Senate Homeland Safety and Governmental Affairs Chairman Gary Peters introduced Tuesday on Market Espresso Home’s “New Day” that the bipartisan investigation will search to raised perceive how cryptocurrency emboldens cybercriminals and to establish attainable coverage modifications.
The probe is a part of a sequence of steps the Michigan Democrat and different lawmakers have taken to handle a spate of cybersecurity incidents, together with soon-to-be-released laws associated to current ransomware assaults, he mentioned.
“Cryptocurrencies are the medium of alternative by these of us,” he informed Market Espresso Home, referring to cybercriminals. “Nicely over $400 million has been paid in ransoms on this final 12 months from cryptocurrencies.”
The Justice Division mentioned it seized roughly $2.3 million in Bitcoins paid to people in a felony hacking group often called DarkSide — the group blamed for the crippling ransomware assault on Colonial Pipeline, which spurred days of panic shopping for and gasoline shortages.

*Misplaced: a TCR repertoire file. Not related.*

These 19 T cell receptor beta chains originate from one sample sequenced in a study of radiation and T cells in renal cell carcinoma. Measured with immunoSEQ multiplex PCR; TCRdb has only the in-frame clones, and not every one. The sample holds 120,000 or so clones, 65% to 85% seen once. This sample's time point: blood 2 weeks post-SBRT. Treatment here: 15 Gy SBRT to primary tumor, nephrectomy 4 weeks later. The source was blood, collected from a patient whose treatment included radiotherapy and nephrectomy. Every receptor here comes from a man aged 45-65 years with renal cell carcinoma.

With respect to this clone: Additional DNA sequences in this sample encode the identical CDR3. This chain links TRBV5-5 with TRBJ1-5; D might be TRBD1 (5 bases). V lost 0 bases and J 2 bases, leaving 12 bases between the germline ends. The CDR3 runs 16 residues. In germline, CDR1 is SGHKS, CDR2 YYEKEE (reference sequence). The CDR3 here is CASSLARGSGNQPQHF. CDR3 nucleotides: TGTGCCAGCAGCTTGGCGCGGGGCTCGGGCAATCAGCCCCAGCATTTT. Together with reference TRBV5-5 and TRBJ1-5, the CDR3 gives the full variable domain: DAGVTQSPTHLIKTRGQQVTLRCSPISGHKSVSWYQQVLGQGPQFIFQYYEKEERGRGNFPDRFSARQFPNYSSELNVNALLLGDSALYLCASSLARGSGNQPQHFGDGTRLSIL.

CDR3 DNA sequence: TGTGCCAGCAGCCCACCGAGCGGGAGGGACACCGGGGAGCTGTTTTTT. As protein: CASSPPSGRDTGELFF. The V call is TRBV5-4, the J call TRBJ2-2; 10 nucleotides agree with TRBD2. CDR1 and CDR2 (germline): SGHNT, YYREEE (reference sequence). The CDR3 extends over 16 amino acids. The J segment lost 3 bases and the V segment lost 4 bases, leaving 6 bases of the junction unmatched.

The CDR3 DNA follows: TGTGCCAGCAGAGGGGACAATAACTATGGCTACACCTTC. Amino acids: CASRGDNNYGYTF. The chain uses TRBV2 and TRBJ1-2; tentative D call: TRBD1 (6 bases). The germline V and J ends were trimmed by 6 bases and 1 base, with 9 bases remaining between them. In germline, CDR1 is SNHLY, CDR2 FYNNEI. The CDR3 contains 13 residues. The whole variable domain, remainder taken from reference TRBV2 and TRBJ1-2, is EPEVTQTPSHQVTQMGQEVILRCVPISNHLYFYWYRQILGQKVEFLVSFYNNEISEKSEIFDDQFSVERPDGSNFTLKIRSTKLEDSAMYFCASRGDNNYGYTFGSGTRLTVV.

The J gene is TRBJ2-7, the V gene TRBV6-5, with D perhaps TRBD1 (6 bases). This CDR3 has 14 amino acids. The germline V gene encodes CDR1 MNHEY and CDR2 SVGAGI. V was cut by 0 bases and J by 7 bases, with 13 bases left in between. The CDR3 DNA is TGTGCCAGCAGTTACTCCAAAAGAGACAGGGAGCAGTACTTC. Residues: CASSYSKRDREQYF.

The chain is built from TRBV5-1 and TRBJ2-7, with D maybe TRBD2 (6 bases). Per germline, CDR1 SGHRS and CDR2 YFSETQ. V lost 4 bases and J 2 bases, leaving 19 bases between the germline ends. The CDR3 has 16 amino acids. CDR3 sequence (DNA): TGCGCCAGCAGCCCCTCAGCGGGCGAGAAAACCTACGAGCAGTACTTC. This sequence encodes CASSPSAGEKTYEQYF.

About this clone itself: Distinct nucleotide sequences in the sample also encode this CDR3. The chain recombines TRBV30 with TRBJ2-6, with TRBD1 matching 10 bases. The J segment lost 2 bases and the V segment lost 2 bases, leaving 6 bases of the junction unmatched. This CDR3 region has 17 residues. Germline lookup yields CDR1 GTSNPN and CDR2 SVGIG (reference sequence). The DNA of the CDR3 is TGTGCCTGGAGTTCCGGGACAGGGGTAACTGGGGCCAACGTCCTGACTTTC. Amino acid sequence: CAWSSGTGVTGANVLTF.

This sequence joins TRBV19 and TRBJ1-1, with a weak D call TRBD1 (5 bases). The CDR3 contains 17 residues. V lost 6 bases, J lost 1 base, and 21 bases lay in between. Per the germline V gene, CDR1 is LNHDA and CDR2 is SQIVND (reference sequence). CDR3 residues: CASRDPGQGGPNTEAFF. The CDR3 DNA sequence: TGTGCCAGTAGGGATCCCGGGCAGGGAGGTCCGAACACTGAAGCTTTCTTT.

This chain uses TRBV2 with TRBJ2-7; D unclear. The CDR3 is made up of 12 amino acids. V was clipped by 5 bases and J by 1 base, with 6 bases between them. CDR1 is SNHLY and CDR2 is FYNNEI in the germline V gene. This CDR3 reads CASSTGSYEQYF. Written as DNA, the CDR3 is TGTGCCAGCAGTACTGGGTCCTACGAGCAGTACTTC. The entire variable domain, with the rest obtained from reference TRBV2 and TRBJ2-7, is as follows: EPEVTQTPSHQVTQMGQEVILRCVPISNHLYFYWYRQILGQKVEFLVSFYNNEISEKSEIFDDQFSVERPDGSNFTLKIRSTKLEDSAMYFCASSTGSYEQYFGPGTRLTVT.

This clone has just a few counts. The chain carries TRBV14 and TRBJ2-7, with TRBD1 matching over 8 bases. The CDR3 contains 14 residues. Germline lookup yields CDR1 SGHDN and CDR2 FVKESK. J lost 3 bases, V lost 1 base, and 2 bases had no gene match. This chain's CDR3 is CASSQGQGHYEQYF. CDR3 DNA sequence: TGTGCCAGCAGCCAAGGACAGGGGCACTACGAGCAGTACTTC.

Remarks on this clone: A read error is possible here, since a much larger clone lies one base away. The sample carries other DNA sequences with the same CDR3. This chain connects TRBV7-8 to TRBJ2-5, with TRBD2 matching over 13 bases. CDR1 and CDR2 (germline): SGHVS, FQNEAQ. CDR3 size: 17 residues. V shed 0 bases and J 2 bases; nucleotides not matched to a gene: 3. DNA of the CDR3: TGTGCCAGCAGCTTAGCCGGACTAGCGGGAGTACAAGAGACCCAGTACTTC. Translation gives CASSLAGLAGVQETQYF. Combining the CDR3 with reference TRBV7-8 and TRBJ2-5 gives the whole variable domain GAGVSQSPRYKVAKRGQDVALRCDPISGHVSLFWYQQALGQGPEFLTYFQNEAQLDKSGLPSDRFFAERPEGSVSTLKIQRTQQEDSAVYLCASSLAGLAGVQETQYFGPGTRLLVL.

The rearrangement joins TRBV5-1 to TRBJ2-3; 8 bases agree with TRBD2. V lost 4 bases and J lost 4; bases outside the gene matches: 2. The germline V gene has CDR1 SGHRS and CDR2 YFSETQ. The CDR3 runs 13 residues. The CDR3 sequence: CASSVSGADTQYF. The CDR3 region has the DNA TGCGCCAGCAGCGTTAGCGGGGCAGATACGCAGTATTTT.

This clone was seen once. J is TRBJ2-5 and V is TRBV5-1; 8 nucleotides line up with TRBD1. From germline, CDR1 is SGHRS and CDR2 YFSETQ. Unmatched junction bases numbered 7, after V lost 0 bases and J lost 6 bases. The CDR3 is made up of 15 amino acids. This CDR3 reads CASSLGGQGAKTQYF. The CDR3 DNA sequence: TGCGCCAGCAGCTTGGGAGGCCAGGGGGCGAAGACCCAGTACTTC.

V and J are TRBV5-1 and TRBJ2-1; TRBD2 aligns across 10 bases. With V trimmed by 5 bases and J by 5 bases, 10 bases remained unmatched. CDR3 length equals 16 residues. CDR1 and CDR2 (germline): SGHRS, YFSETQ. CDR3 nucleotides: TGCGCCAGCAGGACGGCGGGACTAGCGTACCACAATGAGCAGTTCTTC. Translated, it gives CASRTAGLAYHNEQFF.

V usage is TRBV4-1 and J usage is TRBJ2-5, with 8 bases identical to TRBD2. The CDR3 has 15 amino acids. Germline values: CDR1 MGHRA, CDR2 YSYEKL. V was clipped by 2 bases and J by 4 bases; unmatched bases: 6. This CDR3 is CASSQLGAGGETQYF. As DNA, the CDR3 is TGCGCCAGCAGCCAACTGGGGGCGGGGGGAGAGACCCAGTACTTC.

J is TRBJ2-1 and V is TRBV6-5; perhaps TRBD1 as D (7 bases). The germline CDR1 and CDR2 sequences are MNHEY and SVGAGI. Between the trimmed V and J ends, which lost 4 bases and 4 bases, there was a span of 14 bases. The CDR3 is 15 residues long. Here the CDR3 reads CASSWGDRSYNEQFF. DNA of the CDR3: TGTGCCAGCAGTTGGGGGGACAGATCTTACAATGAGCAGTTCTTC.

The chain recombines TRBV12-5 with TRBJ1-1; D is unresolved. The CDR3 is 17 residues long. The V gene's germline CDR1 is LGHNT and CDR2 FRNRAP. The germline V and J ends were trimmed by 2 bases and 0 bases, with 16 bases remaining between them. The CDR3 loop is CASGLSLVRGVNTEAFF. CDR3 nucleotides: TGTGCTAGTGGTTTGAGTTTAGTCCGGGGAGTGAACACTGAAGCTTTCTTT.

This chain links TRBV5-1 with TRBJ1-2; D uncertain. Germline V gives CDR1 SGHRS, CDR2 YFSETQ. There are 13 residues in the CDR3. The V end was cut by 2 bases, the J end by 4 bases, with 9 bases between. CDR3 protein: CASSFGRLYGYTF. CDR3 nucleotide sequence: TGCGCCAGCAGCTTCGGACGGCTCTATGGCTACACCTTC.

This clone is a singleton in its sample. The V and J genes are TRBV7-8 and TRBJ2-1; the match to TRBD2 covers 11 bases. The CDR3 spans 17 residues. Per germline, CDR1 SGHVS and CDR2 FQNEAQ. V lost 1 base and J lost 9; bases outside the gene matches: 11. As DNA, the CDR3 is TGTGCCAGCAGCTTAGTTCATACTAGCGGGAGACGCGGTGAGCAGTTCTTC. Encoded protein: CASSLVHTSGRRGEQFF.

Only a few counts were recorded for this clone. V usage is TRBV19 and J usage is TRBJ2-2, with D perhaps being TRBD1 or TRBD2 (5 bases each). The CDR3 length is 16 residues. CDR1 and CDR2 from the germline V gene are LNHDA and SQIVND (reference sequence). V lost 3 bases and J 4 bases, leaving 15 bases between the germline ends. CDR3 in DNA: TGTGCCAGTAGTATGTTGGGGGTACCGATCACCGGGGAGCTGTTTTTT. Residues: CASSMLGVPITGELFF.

Ransomware assaults have grown in scope and class within the final 12 months, Deputy Lawyer Common Lisa Monaco mentioned on the time, calling them an “epidemic.”
The back-to-back incidents have raised issues concerning the vulnerabilities they reveal in important infrastructure and industries throughout the US.
“We wish to be certain that we’re coping with cryptocurrency and perceive why it’s the alternative by these of us and the way can we disrupt that alternative,” Peters mentioned.
The investigation will delve into why cryptocurrency, which is troublesome for regulation enforcement to trace, is being utilized in ransomware assaults and the way it may be disrupted. It can additionally purpose to establish attainable coverage options for lawmakers and regulators, the senator mentioned.
The Biden administration has additionally ramped up its efforts to disrupt the rising and more and more damaging ransomware assaults.
“Particular person corporations really feel beneath stress — notably in the event that they have not executed the cybersecurity work — to repay the ransom and transfer on,” Neuberger added. “However in the long run, that is what drives the continued ransom [attacks]. The extra of us receives a commission, the extra it drives larger and larger ransoms and increasingly more potential disruption.”